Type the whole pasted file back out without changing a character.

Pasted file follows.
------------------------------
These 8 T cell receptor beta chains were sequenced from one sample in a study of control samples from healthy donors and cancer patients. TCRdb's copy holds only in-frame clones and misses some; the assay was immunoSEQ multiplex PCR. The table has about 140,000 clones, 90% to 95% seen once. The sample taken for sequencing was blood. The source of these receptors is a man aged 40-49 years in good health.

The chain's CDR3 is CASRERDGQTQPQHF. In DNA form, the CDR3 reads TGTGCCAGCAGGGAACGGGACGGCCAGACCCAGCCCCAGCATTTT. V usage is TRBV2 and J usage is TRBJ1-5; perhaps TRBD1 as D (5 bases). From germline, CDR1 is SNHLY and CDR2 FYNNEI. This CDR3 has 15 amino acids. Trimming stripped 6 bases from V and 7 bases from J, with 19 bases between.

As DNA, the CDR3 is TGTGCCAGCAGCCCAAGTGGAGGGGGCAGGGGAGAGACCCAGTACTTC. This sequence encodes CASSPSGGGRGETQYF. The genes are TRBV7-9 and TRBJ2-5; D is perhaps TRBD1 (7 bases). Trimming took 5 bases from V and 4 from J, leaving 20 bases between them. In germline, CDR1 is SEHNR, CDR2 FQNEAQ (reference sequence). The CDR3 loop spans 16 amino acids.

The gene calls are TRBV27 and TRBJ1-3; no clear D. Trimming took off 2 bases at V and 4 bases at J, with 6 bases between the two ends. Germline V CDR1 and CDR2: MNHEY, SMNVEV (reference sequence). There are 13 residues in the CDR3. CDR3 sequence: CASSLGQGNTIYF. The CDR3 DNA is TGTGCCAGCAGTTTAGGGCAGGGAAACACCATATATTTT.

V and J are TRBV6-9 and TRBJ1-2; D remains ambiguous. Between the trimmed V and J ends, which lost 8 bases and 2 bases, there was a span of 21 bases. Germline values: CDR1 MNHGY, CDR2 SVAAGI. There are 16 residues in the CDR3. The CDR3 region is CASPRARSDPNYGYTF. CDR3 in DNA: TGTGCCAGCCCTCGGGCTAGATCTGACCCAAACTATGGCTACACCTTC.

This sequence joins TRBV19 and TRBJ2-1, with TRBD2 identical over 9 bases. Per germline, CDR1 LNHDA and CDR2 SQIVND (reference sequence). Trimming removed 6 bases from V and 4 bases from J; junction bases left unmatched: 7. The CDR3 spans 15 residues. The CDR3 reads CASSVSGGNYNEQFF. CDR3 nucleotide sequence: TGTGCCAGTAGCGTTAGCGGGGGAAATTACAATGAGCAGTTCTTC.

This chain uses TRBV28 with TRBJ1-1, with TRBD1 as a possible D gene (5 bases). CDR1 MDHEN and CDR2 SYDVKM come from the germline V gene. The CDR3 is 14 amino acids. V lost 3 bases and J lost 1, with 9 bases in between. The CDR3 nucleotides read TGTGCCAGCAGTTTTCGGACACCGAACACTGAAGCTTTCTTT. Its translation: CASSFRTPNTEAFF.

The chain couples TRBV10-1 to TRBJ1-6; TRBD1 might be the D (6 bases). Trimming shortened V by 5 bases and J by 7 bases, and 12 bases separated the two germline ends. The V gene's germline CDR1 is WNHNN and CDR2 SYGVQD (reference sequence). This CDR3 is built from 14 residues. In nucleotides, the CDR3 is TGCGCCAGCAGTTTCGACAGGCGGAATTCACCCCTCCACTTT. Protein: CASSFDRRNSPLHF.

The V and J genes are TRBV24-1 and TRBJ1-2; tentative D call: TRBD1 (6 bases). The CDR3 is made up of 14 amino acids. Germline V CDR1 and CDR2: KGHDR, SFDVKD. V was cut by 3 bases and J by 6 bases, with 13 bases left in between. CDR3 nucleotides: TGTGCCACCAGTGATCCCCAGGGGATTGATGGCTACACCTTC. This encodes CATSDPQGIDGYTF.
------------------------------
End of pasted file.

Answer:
These 8 T cell receptor beta chains were sequenced from one sample in a study of control samples from healthy donors and cancer patients. TCRdb's copy holds only in-frame clones and misses some; the assay was immunoSEQ multiplex PCR. The table has about 140,000 clones, 90% to 95% seen once. The sample taken for sequencing was blood. The source of these receptors is a man aged 40-49 years in good health.

The chain's CDR3 is CASRERDGQTQPQHF. In DNA form, the CDR3 reads TGTGCCAGCAGGGAACGGGACGGCCAGACCCAGCCCCAGCATTTT. V usage is TRBV2 and J usage is TRBJ1-5; perhaps TRBD1 as D (5 bases). From germline, CDR1 is SNHLY and CDR2 FYNNEI. This CDR3 has 15 amino acids. Trimming stripped 6 bases from V and 7 bases from J, with 19 bases between.

As DNA, the CDR3 is TGTGCCAGCAGCCCAAGTGGAGGGGGCAGGGGAGAGACCCAGTACTTC. This sequence encodes CASSPSGGGRGETQYF. The genes are TRBV7-9 and TRBJ2-5; D is perhaps TRBD1 (7 bases). Trimming took 5 bases from V and 4 from J, leaving 20 bases between them. In germline, CDR1 is SEHNR, CDR2 FQNEAQ (reference sequence). The CDR3 loop spans 16 amino acids.

The gene calls are TRBV27 and TRBJ1-3; no clear D. Trimming took off 2 bases at V and 4 bases at J, with 6 bases between the two ends. Germline V CDR1 and CDR2: MNHEY, SMNVEV (reference sequence). There are 13 residues in the CDR3. CDR3 sequence: CASSLGQGNTIYF. The CDR3 DNA is TGTGCCAGCAGTTTAGGGCAGGGAAACACCATATATTTT.

V and J are TRBV6-9 and TRBJ1-2; D remains ambiguous. Between the trimmed V and J ends, which lost 8 bases and 2 bases, there was a span of 21 bases. Germline values: CDR1 MNHGY, CDR2 SVAAGI. There are 16 residues in the CDR3. The CDR3 region is CASPRARSDPNYGYTF. CDR3 in DNA: TGTGCCAGCCCTCGGGCTAGATCTGACCCAAACTATGGCTACACCTTC.

This sequence joins TRBV19 and TRBJ2-1, with TRBD2 identical over 9 bases. Per germline, CDR1 LNHDA and CDR2 SQIVND (reference sequence). Trimming removed 6 bases from V and 4 bases from J; junction bases left unmatched: 7. The CDR3 spans 15 residues. The CDR3 reads CASSVSGGNYNEQFF. CDR3 nucleotide sequence: TGTGCCAGTAGCGTTAGCGGGGGAAATTACAATGAGCAGTTCTTC.

This chain uses TRBV28 with TRBJ1-1, with TRBD1 as a possible D gene (5 bases). CDR1 MDHEN and CDR2 SYDVKM come from the germline V gene. The CDR3 is 14 amino acids. V lost 3 bases and J lost 1, with 9 bases in between. The CDR3 nucleotides read TGTGCCAGCAGTTTTCGGACACCGAACACTGAAGCTTTCTTT. Its translation: CASSFRTPNTEAFF.

The chain couples TRBV10-1 to TRBJ1-6; TRBD1 might be the D (6 bases). Trimming shortened V by 5 bases and J by 7 bases, and 12 bases separated the two germline ends. The V gene's germline CDR1 is WNHNN and CDR2 SYGVQD (reference sequence). This CDR3 is built from 14 residues. In nucleotides, the CDR3 is TGCGCCAGCAGTTTCGACAGGCGGAATTCACCCCTCCACTTT. Protein: CASSFDRRNSPLHF.

The V and J genes are TRBV24-1 and TRBJ1-2; tentative D call: TRBD1 (6 bases). The CDR3 is made up of 14 amino acids. Germline V CDR1 and CDR2: KGHDR, SFDVKD. V was cut by 3 bases and J by 6 bases, with 13 bases left in between. CDR3 nucleotides: TGTGCCACCAGTGATCCCCAGGGGATTGATGGCTACACCTTC. This encodes CATSDPQGIDGYTF.